While mingling later at the show he faces even more criticism for his “copying” of Clowes’ style and, worse, his disloyalty to the artist for choosing to sign with D&Q. Whatever protection he assumed would come from the Dan Clowes connection turns out to be a millstone around his neck. This story is a telling look at toxic fandom within an incestuous little gaggle of small time players imagining themselves bigger than they actually are. Never believe your own hype. Most of these stories follow this trend of misidentification or failures of recognition, variations on the same themes reworked over the intervening years.

A book signing in Japan (“Tokyo, 2003”) has a young female fan mistaking him for her “favorite artist” who is (once again) Clowes, asking him to sign her copy of Ghost World. Embarrassed once learning the truth, she slowly backs away, bowing while chanting “Very sorry, very sorry.” Or a signing so disastrous (“Albany, 1997”) the promoter has to pay people to pretend they’re fans while buying signed copies to save the artists from embarrassment. Or, conversely, when he assumes a restaurant patron is a fan (“Cambridge, 2016”), only to dismiss him before realizing the fellow just wants his leftover fries and onion rings.

At a New York book tour (“New York, 2003”) he’s thrilled to see the 300-person strong line of fans waiting outside the bookstore for a signing, only to be disappointed to learn they’re actually there for Neil Gaiman. Tomine had hoped the turnout would impress the girl he’d just met the day before, Sarah, who does her best to lighten the mood and cheer him up. “I was wondering why your fans looked so goth.”

Later, while dining out at a Japanese restaurant in NYC (“Brooklyn, 2006”) Tomine and Sarah overhear the couple seated next to them, inexplicably, discussing his book “Summer Blonde”, much to his embarrassment. They seem to disagree over it, and when the man’s criticism turns especially nasty (“Pure writers’ workshop bullshit!”) Tomine has to restrain Sarah from giving the amateur critic a piece of her mind, and they decide to forgo sushi and get pizza instead. Another silver lining, he thinks. “I’m gonna ask her to marry me.”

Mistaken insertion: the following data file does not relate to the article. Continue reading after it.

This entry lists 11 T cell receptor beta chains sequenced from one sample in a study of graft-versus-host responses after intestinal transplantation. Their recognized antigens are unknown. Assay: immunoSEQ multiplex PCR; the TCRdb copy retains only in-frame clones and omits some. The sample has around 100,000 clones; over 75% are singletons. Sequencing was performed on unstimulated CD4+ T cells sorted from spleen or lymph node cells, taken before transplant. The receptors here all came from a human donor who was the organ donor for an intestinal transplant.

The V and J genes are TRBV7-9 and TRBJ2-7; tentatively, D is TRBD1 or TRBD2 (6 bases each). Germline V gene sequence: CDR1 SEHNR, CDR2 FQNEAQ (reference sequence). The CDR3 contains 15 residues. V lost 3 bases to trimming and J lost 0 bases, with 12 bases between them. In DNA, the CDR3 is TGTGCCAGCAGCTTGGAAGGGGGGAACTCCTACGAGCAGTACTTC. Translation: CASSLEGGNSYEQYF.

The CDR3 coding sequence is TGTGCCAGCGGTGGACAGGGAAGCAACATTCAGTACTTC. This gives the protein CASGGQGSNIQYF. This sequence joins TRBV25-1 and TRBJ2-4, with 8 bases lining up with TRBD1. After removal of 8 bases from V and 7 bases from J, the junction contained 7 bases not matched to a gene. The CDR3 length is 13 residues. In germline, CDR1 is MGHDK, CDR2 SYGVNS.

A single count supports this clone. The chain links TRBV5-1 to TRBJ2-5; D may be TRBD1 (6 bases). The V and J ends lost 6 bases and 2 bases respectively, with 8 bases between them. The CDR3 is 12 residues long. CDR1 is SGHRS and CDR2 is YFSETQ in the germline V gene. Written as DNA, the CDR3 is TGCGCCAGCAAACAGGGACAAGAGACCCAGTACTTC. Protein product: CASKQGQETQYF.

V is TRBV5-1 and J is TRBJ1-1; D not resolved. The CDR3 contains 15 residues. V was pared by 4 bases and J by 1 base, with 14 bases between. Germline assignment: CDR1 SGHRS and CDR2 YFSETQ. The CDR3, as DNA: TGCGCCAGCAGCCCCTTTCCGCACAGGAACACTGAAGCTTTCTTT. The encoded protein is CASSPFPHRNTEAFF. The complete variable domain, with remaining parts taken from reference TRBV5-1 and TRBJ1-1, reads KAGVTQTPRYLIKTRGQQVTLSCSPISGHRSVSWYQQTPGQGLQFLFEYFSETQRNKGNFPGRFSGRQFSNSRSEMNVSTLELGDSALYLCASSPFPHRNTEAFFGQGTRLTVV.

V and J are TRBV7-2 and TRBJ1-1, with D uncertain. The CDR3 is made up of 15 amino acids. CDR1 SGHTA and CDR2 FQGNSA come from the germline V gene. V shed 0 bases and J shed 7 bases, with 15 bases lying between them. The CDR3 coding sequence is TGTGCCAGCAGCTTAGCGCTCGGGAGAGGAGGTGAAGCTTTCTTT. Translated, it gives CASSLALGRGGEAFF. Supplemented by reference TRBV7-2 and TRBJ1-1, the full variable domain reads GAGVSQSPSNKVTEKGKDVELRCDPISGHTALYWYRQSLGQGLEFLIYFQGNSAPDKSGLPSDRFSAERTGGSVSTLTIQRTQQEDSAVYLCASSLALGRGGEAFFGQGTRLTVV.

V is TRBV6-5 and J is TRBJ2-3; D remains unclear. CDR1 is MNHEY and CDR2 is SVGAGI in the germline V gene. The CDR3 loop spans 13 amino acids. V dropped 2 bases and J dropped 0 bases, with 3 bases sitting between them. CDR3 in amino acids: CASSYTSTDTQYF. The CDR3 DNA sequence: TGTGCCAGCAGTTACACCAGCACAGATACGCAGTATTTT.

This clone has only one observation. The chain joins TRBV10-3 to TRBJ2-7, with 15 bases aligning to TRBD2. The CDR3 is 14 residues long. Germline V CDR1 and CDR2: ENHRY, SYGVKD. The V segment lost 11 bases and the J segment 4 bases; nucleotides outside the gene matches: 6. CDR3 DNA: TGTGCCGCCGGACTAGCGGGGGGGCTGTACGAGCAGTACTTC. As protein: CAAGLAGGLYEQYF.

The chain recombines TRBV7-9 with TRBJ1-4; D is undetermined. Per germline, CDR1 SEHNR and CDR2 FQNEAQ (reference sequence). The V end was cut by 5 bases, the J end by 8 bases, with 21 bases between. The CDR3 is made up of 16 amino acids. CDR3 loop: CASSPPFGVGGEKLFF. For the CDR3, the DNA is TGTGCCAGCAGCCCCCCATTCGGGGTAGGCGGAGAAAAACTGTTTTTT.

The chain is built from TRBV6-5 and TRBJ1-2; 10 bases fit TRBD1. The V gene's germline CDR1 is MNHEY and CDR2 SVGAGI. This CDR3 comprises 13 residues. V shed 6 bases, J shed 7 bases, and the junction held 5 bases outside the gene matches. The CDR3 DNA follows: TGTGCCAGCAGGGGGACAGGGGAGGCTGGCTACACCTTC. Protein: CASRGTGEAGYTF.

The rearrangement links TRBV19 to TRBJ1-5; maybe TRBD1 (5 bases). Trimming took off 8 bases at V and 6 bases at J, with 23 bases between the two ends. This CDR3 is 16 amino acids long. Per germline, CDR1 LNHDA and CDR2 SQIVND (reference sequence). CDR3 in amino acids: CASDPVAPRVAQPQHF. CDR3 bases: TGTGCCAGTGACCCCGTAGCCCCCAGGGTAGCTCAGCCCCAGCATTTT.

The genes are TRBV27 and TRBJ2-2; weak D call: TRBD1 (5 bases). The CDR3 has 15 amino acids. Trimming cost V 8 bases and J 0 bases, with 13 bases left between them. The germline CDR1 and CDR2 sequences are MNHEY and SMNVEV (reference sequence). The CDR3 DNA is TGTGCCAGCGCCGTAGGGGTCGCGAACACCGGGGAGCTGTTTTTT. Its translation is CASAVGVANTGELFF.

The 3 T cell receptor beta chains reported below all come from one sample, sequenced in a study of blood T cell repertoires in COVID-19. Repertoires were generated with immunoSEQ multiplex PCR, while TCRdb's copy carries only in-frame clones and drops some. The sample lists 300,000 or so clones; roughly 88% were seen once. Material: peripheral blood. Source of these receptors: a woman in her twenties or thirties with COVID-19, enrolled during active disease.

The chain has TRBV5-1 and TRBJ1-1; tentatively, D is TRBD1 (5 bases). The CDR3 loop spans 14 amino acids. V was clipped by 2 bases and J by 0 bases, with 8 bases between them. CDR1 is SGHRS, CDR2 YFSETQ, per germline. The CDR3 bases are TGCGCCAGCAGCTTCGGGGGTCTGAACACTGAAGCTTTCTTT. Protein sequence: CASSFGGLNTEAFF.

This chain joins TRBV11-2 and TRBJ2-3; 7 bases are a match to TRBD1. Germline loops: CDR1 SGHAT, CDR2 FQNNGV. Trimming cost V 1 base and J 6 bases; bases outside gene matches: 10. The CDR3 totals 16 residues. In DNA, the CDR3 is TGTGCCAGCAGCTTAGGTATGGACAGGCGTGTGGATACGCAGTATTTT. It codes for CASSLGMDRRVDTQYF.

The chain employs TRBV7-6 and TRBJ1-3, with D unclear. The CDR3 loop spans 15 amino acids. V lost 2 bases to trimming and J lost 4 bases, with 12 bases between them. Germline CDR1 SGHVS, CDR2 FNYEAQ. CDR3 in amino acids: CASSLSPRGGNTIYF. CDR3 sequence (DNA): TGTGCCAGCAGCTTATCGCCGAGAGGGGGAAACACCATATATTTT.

It’s not until the final story (“Brooklyn, 2018”) where Tomine is finally recognized as “the comics guy” by an attendant nurse while facing a potentially fatal condition at a local hospital. When he asks her if she’d like copies of his books for her help she declines, telling him she’s more a manga fan. It’s also the collection’s longest, most confessional, and the most recent, one leading directly into the physical book’s skeuomorphic concept of a Moleskin leather notebook (confirmed by the final panel).

How many of these recollections are faithful to what actually happened and how many have been heightened through his neurosis, sweetened by time and artistic discretion? Ultimately, it’s not so much Tomine’s loneliness in these situations but his insecurities, as both a cartoonist and as a human being, and because of this The Loneliness of the Long-Distance Cartoonist serves as both memoir and confessional of an artist who doesn’t need to prove anything, yet still feels like he must – at least to himself. It’s also a reminder that perhaps the reason more cartoonists aren’t famous is because they’re not psychologically equipped to handle what “fame” is and what it entails. Maybe that’s for the best.

About the Author: Nathan Evans